As amended, SB1602, passed the Senate on March 17, 27-3; HB2249 passed the House on April 16, 73-15. The problem was that the two versions were different -- the main sticking point being who appoints the members of the Commission. The Senate bill required 3-3-3 (the Governor appointing three, each speaker appointing three); the House bill required 5-2-2 (the Governor appointing five, each speaker appointing two). The bill was sent to a Conference Committee to come to agreement, which, thankfully, was the 3-3-3 provision. You can read the Conference Committee Report HERE. The Report was adopted in the Senate 29-3-1; in the House 75-20. Folks, please understand, this is HISTORY Making legislation and a HUGE 'thank you' goes out to all those to read the textbooks, testified in the various committees, and who contacted their lawmakers urging them to make these much needed changes!!! Deep appreciation also to Sen. Bell and Rep. Casada for their sponsorship of this legislation and to Sen. Gresham, for holding the hearings in the fall about the entire Textbook Commission debacle and review process.
FUTURE STANDARDS AND DATA COLLECTION:
SB 1835 by *Gresham , Tracy, Haile, Johnson, Bowling, Campfield, Norris
HB 1549 by *Dunn , Rogers, Weaver, White D, Casada, Matheny, Matlock, Spivey, Moody, Butt, McManus, Brooks H, White M, Forgety, Holt, VanHuss, Hill M, Faison, Rich, Haynes, Lamberth, Eldridge, Keisling, Bailey, McCormick, Brooks K, Dennis, Evans, Sparks, Durham, Dean, Swann, Wirgau, Ragan, Johnson C, Halford, Todd, Williams R, Lundberg, Coley, Lynn, Sexton, Marsh, Carter, Sargent, Lollar, Travis, Goins, Littleton
Let me start with an old (and very true) saying: "There are two things you shouldn't watch being made: One is sausage and the other is Law!!" In addition, I would add: "Politics is the art of the POSSIBLE!"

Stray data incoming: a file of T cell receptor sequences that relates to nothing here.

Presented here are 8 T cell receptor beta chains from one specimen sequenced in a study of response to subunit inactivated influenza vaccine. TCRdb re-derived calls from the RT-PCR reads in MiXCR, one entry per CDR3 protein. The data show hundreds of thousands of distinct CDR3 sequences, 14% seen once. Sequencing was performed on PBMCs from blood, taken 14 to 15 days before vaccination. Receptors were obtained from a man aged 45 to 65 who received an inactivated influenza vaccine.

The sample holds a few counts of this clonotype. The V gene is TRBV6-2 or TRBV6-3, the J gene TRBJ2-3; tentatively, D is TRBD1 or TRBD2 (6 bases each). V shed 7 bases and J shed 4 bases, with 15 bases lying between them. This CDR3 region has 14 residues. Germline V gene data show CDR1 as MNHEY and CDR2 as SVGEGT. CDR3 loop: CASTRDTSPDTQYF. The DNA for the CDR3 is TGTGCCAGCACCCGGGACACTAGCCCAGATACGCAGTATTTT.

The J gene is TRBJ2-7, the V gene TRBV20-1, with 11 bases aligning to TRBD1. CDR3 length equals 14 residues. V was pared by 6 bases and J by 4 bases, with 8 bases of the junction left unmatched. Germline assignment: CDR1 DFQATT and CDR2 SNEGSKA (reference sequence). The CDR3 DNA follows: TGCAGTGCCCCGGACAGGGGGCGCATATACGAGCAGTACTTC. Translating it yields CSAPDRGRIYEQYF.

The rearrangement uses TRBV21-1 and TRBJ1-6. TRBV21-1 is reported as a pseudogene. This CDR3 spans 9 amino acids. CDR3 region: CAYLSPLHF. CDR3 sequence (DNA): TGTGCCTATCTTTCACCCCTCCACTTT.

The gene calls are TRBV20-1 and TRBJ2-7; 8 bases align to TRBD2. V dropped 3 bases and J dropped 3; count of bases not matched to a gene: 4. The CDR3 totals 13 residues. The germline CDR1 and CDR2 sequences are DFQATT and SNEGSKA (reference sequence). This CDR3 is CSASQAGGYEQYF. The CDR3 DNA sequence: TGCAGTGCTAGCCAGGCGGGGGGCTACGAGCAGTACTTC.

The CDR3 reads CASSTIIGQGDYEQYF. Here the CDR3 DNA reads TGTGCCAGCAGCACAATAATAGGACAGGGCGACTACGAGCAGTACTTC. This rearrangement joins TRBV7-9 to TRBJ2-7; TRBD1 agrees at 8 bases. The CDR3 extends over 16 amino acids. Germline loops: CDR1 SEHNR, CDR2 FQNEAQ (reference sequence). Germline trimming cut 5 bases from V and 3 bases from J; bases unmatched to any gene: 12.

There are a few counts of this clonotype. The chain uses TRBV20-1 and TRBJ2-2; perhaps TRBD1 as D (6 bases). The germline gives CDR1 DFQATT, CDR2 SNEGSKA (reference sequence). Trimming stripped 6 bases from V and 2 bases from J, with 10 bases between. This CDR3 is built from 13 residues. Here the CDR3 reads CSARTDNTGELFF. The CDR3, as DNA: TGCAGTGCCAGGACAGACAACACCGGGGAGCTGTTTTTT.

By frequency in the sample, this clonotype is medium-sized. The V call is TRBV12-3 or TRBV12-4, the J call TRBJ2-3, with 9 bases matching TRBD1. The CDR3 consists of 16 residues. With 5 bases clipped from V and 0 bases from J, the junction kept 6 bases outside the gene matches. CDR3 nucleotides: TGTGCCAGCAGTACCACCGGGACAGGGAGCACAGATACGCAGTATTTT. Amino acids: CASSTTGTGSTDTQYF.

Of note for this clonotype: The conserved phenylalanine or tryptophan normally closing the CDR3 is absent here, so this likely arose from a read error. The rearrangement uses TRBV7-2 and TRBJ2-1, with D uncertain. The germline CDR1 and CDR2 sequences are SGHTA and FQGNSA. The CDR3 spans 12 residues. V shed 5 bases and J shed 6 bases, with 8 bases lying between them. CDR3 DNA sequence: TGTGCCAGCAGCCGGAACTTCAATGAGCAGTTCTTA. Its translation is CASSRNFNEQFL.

This Conference Committee Report is NOT ideal by any stretch of the imagination, but it is what was POSSIBLE in the present political climate. It can be ranted and railed against, or we can take the 'good' out of it, use it and be ready to pursue additional changes next January when the 109th General Assembly convenes.
As introduced and amended, this legislation dealt with requirements for the process of the adoption of any future standards by the State Board of Education and with student data collection. Because of the continued outcry from voters across the state and the actions on the House on March 13th, leaders understood the necessity of addressing Common Core and PARCC and chose this legislation as the vehicle to do so. Each body refused to concur with the amendments the other body put on the original bill so it would go to a Conference Committee.
The Conference Committee was made up of Senators Gresham, Kelsey and Niceley, Representatives Dunn, DeBerry and Spivey. Then came the 'good' news and the 'not so good' news.
At my insistence in the original bill as well as the subsequent versions, the non-common core standards that we already know about are named specifically. The process of how ANY proposed future standards will be handled including, but not limited to, the named standards, is clearly laid out.
The process means that WE HAVE TO BE VIGILANT! Proposed standards will be submitted to both the Senate and House Education Committees and will be posted on the State Board's web site at least sixty (60) day prior to a State Board vote. That means that interested parties can contact members of the respective committees (if the legislature is in session, they could testify before the committee on the standards). They would also have opportunity to appear and testify before the State Board of Education.
Also included are limitations on joining any type of testing consortium without a 60 day notice being provided to the respective education committees and posting on the website. Again, watchful activists can make their voices heard.
Much of the report deals with limitations on data collection, most of which is pretty good, however, the weaknesses are the three references to FERPA. As you may know the Obama administration has redefined the way data can be distributed under FERPA. I believe we can come back next year to tighten that up.
The report prohibits PARCC from being implemented for the 2014-15 school year!! Yay! TCAP will continue to be used for the coming school year. During this time a request for proposal will be issued by the Department of Education in consultation with the Comptroller and in compliance with state procurement requirements. The report does require that the tests have been field tested, but the contract must come back to the Fiscal Review Committee which will give legislators and citizens access to it and opportunity to speak to it. It was stated on the floor that they already knew of entities that would meet this criteria that were not PARCC or Smarter Balance.